a. If bit B-l is a logical one, the output of gate G1 is zero and outputs 0 and 0 are true;

b. If bit 8-2 is a logical two" the output of gates G2 and G5 are zero and outputs 0 0 0 0., and 0, are true;

c. If bit 3-3 is a logical one, the output of gate G3 is zero" and outputs 0 and 0, are true; and

d. If bit 84 is a logical one the output of gates G4 and G6 are zero" and outputs 0,, 0,, 0 0 and 0, are true.

Illumination of rows 7 through 1 1 in the raster location are generated in substantially the same way as rows 0 through 4 and thus, it can be observed that the pattern generated through the programmable read-only memory 35 interacts with bits B-l through 3-4 to produce the four-bar pattern. It should be observed, that other plural-bar patterns, such as a five-bar and six-bar pattern could also be generated. In this case, a larger data word would probably be employed so that if a six-bar pattern is used, a ten-bit data word would be generated. In addition, the read-only memory 35 would be expanded as well as the gating structure 49 in order to accommodate the additional outputs which are generated.

As mentioned above, six bits in the eight-bit word are used to generate any of the points in the plural-point font pattern and the six bits which describe the points in the font appearing in any such raster location are the six least significant bits B-l through 84 of this eight-bit word. Therefore, in the generation of a plural-point font pattern. the bits will assume the following logical conditions:

8-8 I l Dlltingulshel between graphic and alphanumeric characters.

5-7 I 0 Dlltinguilhes between the four-bar and six-point pattern.

B-3 N N is assigned a one" or "zero state according to the combination of points to be displayed in the six-point pattern.

The gating circuit 36 also comprises a plural-point gating strucutre 50 which generally includes six input NAND gates G11 through G16. It can be observed that the NAND gates G11 through G16 receive the first six least significant bits in a data word generated by actuation of any of the keys 23 on the keyboard block 18. In like manner, the input NAND gates G11 through G16 receive the respective address line counts D through D, generated in the read-only memory 35. The outputs of the NAND gates G11, G13 and G15 are combined in a NAND gate G17 which produces a column and a column 0 output. The outputs of the NAND gates G12, G14 and G16 are combined in a NAND gate G18 which renders a column output 0 and a column output 0 It can be observed by further reference to FIG. 7 that the outputs 0 0 0 and 0 from the respective gates G17 and G18 are introduced into the main register 40 for ultimate mixing with a television input signal.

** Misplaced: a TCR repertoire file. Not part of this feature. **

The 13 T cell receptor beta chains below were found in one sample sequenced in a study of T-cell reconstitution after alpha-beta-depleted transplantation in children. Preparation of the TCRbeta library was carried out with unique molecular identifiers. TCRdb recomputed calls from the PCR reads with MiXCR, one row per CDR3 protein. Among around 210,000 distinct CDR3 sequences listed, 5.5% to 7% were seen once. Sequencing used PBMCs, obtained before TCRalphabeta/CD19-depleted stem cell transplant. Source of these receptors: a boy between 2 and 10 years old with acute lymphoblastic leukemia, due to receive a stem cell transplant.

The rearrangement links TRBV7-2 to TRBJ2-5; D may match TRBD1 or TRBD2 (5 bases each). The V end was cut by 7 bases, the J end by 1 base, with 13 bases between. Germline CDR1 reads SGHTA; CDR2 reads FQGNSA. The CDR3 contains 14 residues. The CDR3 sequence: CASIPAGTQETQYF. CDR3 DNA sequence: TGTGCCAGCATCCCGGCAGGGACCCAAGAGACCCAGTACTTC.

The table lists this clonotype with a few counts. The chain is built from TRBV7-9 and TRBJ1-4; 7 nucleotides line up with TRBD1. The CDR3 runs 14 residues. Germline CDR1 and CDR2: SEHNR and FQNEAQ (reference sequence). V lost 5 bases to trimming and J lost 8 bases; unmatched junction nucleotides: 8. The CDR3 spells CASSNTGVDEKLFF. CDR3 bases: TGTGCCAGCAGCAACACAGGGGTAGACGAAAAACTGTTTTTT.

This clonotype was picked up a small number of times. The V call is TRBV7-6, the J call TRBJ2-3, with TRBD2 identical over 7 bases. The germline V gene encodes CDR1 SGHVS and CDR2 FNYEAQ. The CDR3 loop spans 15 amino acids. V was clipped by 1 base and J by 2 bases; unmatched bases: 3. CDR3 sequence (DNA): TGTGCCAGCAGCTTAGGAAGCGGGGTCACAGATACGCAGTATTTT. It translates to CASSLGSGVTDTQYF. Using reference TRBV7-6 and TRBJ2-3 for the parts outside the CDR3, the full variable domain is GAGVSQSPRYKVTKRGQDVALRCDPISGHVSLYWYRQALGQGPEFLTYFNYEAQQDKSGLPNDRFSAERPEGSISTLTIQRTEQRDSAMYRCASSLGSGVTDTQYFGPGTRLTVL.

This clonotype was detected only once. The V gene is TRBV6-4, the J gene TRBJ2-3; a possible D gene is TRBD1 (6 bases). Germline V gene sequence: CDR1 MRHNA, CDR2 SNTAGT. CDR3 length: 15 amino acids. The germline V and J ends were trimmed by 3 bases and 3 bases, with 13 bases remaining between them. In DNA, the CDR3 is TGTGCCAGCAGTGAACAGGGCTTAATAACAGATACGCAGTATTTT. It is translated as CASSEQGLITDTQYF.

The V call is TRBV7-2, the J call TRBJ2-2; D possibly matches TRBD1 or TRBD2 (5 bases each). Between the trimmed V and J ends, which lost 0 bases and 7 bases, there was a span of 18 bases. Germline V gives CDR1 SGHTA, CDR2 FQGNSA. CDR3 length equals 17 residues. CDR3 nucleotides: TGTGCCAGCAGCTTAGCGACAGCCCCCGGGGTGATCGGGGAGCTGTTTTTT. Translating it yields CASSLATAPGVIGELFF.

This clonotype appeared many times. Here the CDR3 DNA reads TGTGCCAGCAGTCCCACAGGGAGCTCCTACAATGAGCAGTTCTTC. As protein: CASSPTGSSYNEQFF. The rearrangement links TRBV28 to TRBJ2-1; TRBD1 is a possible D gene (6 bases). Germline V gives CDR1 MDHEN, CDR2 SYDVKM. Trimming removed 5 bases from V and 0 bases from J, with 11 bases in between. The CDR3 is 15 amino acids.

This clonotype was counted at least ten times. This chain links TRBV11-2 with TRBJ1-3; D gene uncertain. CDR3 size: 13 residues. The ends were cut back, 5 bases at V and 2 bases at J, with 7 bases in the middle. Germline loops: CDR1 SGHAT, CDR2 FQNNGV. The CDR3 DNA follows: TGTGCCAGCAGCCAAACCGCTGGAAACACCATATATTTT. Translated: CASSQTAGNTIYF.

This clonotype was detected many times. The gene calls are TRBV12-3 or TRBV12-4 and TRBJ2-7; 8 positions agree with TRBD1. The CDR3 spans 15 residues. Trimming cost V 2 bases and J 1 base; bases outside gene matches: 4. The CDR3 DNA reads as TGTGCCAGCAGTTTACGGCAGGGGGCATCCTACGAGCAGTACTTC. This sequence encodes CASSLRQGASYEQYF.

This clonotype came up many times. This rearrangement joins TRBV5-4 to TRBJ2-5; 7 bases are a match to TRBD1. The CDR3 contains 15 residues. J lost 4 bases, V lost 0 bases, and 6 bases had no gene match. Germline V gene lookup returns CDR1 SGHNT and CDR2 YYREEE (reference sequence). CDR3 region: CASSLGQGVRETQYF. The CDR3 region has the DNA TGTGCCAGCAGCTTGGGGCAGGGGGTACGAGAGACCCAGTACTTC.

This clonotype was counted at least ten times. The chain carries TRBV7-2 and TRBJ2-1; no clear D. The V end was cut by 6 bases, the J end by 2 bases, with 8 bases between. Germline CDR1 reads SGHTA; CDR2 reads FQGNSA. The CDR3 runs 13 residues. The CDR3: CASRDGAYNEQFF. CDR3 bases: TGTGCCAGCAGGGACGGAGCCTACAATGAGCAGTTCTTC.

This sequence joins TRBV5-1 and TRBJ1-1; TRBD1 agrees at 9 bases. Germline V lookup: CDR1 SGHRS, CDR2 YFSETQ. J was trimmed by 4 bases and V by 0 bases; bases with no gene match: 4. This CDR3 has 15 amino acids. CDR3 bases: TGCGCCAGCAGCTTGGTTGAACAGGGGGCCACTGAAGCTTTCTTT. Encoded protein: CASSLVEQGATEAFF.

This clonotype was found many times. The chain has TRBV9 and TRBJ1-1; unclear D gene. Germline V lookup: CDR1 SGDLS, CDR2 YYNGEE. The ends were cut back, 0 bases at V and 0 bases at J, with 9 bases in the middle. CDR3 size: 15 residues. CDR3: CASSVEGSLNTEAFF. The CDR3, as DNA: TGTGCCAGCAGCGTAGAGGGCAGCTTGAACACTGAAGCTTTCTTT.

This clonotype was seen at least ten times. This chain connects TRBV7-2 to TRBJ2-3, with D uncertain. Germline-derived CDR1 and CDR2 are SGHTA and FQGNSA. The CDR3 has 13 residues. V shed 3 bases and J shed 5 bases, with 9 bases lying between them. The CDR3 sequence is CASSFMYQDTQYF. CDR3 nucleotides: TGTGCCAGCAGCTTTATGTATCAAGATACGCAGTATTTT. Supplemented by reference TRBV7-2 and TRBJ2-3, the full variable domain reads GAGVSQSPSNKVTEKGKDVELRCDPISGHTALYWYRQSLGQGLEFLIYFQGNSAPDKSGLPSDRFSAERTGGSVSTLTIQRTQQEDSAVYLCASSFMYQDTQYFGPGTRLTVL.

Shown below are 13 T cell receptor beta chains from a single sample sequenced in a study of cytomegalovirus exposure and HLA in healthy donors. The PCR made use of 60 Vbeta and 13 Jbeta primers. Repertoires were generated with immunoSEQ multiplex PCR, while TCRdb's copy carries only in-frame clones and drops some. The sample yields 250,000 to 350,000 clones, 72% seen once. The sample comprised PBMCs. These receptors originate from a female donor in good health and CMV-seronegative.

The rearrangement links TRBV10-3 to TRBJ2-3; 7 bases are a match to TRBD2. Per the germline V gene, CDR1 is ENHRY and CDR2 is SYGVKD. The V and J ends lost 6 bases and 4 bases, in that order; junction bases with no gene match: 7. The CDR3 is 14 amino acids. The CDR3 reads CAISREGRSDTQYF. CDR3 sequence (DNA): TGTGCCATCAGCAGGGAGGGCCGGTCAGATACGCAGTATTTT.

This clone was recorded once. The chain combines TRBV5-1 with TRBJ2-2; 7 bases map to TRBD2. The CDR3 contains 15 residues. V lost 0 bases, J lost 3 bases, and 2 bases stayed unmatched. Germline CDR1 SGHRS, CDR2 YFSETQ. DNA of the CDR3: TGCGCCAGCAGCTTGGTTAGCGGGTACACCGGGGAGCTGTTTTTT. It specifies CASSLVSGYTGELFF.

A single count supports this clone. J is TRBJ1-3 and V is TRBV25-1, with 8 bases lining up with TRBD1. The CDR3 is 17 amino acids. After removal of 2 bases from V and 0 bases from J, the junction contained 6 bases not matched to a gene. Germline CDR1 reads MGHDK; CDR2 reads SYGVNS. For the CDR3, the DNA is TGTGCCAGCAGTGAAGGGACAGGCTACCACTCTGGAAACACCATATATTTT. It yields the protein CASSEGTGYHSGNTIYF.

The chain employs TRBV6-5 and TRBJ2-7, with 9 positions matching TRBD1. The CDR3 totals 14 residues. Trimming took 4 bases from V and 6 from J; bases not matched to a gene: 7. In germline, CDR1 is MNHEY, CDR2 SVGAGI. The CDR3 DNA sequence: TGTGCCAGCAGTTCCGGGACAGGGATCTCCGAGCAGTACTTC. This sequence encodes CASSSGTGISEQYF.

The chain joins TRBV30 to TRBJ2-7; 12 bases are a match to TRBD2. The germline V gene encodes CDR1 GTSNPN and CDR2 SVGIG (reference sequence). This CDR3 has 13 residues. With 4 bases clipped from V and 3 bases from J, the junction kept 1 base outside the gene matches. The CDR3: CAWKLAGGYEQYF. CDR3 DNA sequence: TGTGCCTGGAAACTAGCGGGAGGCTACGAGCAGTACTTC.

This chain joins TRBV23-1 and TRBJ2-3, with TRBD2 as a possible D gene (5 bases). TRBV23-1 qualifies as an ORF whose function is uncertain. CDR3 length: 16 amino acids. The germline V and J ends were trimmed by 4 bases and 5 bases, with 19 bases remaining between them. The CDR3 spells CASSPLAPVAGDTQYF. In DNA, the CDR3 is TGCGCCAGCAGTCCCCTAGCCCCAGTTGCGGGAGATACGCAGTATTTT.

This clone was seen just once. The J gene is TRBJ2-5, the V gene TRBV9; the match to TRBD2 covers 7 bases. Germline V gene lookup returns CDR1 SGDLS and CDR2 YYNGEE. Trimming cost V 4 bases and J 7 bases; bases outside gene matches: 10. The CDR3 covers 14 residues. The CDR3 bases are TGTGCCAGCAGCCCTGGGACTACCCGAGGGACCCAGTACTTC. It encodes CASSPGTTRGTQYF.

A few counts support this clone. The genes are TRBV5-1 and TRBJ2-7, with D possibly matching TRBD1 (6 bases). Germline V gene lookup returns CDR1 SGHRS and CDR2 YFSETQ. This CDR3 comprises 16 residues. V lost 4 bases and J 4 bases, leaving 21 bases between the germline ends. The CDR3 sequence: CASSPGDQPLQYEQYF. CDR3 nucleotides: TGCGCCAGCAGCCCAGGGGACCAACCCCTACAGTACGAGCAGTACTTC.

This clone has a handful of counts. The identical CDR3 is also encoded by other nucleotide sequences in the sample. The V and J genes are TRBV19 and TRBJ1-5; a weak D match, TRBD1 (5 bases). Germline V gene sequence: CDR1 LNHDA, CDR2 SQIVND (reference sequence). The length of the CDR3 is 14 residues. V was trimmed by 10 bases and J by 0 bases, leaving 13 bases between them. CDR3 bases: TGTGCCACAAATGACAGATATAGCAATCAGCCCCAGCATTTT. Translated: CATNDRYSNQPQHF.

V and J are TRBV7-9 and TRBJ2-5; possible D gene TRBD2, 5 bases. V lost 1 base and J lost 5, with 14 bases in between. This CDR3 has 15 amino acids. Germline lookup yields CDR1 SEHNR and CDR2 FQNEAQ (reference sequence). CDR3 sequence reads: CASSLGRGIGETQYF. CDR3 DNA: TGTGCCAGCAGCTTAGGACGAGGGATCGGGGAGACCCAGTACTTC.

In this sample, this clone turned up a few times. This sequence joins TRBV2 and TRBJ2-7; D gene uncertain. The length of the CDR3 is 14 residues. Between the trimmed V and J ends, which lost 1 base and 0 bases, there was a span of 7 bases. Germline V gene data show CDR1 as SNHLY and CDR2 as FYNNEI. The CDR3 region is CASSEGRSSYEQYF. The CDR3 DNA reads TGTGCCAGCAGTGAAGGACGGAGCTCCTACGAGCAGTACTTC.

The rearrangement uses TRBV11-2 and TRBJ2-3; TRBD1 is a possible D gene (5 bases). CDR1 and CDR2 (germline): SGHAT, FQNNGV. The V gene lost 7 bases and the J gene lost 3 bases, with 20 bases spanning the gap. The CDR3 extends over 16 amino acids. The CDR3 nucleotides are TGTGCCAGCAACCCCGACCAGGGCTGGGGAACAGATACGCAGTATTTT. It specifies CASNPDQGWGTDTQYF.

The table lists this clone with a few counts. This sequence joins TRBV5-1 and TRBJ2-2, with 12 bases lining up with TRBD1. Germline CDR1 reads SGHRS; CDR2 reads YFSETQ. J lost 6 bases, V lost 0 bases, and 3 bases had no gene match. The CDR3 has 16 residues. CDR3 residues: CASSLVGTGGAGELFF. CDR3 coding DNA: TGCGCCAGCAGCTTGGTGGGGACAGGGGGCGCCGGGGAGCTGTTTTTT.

It can be observed that actuation of all of the keys 23 on the keyboard block 18 will generate a point-pattern equivalent to that illustrated in FIG. 2a. Thus, it can be seen that row locations 1, 2, 5, 6, 9 and 10 will be illuminated at output columns 0 0 0 and 0 in the manner as illustrated in FIG. 2a. In this case, bits B-l through B-6 will assume a one state upon actuation of all of the keys 23 on the keyboard block 18. Further, it can be observed that bit B-1 will cause illumination of output columns 0 and 0,, in rows 1 and 2; bit 13-2 will cause illumination of output column locations 0 and 0 in rows 1 and 2; bit B-3 will cause illumination of output column locations 0 and 0 in rows 5 and 6; bit 3-4 will cause illumination of output columns 0 and 0 in rows 5 and 6; bit 8-5 will cause illumination of output column locations 0 and 0 in rows 9 and 10; and bit 8-6 will cause illumination of output column locations 0 and 0-, in rows 9 and 10.

Actuation of all of the keys 23 on the keyboard block 18 to produce the six-point font pattern illumination just described will render an output from the read-only memory 35 in the manner as illustrated in FIG. 2b. It can be seen that the address line count D and the address line count D will achieve a logical one state in rows 1 and 2, address line counts D and D will achieve a logical one state in rows 5 and 6, and further, address line counts D and D will achieve a logical one state in each of rows 9 and 10.

It can be observed that none of the bits B-l through 8-6 are relevant with regard to rows 0, 3, 4, 7, 8 and 11 and no illumination will occur in any of these rows in any raster location. Considering row 1, it can be observed that the only bits which are relevant are bits B-1 and 8-2. The row count lines from the row counter 38 are used to address the read-only memory 35 in the manner as previously described and in the case where bits B-1 and 8-2 are relevant in rows 1 and 2, the output word from the memory 35 is 110000. When this output from the memory 35 is applied to the gating structure 50 illustrated in FIG. 7, and where either bits 8-] and 8-2 are applied to gates G11 and G12, it can be seen that gates G11 and G12 will produce a logical one" output while each of gates G13 through G16 will produce a logical zero" output. Hence, the outputs at gates G17 and G18 will be logical ones to thereby render outputs 0,, 0 0 and 0 true.

The four possible combinations of bits B-1 and 8-2 are set forth in the following table:

Gnte Outputs Outputs 8-2 3-1 011612 G17 G18 0 ,0 0 ,0 0 0 l l 0 0 0 0 O l l O l l Thus, by an examination of the above, table, it can be observed that if only bit 8-1 is relevant, gate G11 will produce a logical zero" output and gate G12 will produce a logical one" output thereby rendering outputs 0 and 0;, true and gate G18 will produce a logical zero output thereby rendering outputs 0 and 0-, not true. Further, if bit 8-2 is the only relevant bit in rows 1 and 2, it can be observed that gate G11 will have a logical one" output and gate G12 will have a logical zero" output. Moreover, gate G27 will have a logical one output, thereby rendering outputs 0 and 0 true.